However, the fact is Nashville got a player one season removed from being a point-per-game center for $1 million on a one-year contract. Ribeiro has averaged 62 points per season during the past 10 seasons. It's unheard of to pay so little for a center who can provide so much.
Ribeiro is a steal if what he said Tuesday is true, that his issues away from the rink have been resolved. He seems aware that this opportunity likely will be his last in the NHL if he blows it.
"I know inside of me that I can still play and I'm committed to do well," Ribeiro said. "I want a new start but a good finish. I don't want to ruin my life. I really want to do well and prove people wrong. … I'm a healthy person and ready to be committed to a team and do well this year."
All the Predators can do is take him at his word.
"We can't have a distraction on our team. We can't have something that's affecting our franchise," Poile said. "Mike and his wife realize that. There is no tolerance for off-ice issues. This clearly is really his last chance."
Roy comes with his own set of baggage from injuries and inconsistent play during the past three seasons. Like Ribeiro, he needed a new start and sought out Nashville for one. Poile was more than willing to oblige not because he felt bad for Roy, but because Roy can help the Predators.
He was a top scorer for four-plus seasons before being set back by a series of injuries that started with season-ending knee surgery December 2010 and continued with shoulder surgery before the start of the 2012-13 season. He hasn't been the same scorer since the knee surgery, but there is reason to be optimistic he can get back to being that type of player in Nashville.
Roy is healthy and spending the summer in Toronto working out with former NHL player Gary Roberts. Players who train with Roberts typically enter the season in terrific shape because of the workout regimen and diet plan he puts them on.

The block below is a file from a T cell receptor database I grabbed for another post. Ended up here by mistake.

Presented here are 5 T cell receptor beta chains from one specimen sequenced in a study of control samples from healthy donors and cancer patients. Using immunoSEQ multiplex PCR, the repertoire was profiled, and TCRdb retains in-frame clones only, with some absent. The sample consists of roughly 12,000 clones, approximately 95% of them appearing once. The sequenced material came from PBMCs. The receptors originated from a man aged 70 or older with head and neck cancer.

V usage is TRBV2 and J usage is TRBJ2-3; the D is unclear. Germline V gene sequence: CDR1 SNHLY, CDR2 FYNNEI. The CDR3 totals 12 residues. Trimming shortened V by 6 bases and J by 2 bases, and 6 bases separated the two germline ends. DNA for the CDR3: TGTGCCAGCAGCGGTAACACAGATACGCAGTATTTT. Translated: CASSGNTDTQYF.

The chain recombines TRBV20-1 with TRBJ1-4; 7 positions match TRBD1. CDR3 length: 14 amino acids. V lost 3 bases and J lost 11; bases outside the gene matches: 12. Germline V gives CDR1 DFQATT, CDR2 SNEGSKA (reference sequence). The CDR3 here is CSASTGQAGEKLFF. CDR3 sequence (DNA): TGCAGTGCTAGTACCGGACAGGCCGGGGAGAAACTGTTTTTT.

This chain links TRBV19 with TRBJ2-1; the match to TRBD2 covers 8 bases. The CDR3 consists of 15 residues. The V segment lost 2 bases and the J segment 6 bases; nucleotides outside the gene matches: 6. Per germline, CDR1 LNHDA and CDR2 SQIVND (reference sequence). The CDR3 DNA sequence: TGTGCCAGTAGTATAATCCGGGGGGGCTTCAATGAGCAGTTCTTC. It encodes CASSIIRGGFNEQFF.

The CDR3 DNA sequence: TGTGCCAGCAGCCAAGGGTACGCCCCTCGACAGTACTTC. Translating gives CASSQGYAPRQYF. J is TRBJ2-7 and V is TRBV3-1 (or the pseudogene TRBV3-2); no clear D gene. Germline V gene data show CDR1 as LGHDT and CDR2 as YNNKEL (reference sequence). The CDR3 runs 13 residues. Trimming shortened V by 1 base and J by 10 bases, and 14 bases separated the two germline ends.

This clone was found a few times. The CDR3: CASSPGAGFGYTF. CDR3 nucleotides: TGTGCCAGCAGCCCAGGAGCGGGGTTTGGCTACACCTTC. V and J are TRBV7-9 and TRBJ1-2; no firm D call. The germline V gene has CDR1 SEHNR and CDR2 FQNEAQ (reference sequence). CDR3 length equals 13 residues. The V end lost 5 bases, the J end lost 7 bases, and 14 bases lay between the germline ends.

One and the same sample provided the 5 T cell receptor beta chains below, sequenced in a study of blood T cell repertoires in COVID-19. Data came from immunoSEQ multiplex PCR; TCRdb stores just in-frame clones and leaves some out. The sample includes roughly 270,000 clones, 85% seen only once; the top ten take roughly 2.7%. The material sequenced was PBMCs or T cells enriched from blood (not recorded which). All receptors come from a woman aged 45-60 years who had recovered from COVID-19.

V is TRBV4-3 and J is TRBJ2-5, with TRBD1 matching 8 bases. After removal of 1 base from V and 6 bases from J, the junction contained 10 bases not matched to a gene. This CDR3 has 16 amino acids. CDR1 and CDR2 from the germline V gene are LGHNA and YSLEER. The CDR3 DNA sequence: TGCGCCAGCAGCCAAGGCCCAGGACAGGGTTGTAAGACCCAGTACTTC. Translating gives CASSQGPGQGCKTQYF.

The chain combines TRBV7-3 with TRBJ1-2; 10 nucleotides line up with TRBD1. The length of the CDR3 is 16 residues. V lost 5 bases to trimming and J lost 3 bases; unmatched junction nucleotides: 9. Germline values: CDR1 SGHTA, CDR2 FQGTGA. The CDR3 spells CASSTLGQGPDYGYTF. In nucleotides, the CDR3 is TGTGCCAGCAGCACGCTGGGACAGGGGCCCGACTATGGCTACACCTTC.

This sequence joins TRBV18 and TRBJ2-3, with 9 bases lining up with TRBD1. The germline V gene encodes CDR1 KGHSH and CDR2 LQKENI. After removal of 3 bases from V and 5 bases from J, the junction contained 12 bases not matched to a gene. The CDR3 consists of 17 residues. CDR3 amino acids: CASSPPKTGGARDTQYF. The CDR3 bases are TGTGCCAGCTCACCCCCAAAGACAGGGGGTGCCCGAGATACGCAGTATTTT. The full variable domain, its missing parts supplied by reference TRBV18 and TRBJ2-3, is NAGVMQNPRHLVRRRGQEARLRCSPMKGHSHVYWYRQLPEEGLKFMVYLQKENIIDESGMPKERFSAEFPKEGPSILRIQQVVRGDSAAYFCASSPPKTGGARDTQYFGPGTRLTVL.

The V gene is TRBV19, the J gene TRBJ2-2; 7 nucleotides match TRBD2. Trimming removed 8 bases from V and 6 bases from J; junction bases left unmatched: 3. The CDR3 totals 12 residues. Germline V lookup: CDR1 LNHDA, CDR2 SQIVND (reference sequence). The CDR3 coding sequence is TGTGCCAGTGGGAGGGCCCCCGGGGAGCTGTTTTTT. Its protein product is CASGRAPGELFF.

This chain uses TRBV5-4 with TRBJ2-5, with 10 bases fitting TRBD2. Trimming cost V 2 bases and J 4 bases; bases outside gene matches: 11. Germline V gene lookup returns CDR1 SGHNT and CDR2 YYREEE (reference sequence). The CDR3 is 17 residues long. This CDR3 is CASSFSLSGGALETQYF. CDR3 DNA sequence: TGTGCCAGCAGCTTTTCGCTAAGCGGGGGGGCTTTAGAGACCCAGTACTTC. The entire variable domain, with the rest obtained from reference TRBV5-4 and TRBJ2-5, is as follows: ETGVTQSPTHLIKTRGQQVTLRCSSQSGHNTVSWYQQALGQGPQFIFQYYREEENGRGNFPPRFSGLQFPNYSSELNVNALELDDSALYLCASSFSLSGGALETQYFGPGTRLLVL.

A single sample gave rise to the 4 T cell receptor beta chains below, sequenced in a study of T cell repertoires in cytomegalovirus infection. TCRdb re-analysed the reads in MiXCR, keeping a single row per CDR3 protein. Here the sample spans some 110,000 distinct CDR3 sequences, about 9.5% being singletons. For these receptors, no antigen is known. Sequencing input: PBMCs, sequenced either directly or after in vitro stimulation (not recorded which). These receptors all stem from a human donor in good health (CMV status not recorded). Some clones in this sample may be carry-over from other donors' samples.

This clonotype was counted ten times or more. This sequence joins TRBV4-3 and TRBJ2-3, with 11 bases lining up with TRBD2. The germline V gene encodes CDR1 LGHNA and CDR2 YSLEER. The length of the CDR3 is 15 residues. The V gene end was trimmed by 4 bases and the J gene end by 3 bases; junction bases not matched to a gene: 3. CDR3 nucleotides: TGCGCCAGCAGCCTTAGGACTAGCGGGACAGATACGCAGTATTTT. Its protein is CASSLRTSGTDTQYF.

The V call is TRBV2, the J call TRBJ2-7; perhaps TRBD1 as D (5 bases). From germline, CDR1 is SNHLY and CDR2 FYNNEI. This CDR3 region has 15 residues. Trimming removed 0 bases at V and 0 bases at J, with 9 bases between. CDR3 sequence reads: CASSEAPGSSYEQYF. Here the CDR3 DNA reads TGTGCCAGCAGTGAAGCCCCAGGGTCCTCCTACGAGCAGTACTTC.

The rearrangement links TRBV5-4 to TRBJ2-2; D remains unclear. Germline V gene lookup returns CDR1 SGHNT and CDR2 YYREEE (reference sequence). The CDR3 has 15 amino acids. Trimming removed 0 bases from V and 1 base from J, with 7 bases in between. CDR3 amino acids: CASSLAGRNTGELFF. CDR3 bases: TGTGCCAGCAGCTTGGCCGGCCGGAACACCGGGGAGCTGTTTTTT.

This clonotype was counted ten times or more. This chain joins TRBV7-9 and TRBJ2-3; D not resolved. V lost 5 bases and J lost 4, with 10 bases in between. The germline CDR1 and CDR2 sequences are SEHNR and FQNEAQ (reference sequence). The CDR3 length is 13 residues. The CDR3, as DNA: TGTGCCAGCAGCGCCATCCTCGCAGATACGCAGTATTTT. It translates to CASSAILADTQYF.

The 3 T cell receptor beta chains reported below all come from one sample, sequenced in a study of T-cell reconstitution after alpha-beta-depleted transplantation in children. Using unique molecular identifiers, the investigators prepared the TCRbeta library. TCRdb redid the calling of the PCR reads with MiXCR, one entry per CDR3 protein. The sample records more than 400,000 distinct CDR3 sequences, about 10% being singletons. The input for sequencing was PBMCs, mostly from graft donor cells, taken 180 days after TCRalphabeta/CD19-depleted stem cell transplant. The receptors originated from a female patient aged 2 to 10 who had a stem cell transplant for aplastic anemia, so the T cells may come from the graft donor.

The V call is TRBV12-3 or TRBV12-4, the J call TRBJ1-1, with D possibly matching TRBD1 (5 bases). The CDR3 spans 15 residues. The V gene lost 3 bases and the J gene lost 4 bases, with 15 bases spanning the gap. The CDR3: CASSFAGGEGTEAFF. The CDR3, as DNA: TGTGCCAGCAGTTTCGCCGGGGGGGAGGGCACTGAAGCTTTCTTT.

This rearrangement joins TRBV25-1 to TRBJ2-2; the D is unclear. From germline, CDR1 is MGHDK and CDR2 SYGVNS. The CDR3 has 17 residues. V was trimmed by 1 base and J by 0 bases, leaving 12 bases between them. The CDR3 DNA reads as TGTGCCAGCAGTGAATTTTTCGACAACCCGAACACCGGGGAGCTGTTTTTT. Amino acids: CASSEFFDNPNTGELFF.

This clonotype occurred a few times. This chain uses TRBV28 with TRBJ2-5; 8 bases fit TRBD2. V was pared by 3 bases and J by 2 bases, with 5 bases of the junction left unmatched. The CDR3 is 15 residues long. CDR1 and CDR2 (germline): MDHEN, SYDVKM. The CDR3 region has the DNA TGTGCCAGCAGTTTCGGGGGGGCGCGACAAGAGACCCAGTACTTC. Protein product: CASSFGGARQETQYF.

Laviolette will put Roy in an offensive role. He didn't earn that opportunity last season, when he was a bottom-six forward averaging 13:37 of ice time per game with the St. Louis Blues. He should have a role on the Predators' power play. He will be counted on to score.
"This year there is going to be a lot of offense needed from me," Roy said. "I'm willing to take on that role and willing to put up some numbers."
In addition, these signings give Laviolette options at center and depth on the wing that didn't previously exist.
Roy is versatile enough to play either wing if one of Nashville's rookie centers, Jarnkrok or Sissons, is ready for a bigger role. But now the Predators don't have to rush Jarnkrok, Sissons or even Filip Forsberg because of the presence of Ribeiro, Roy and Jokinen.
Poile has admitted the Predators rushed Forsberg last season and he wasn't quite ready. He may need more seasoning in the American Hockey League this season. If he doesn't, Nashville will be better for it.
Matt Cullen was productive at left wing toward the end of last season and these signings are an indication that he might start this season in the same role rather than compete for a spot in the middle. Colin Wilson could be in the same position.
"We need changes. We need competition," Poile said. "I think what I've provided the coaching staff is some depth and some flexibility, and let the games begin."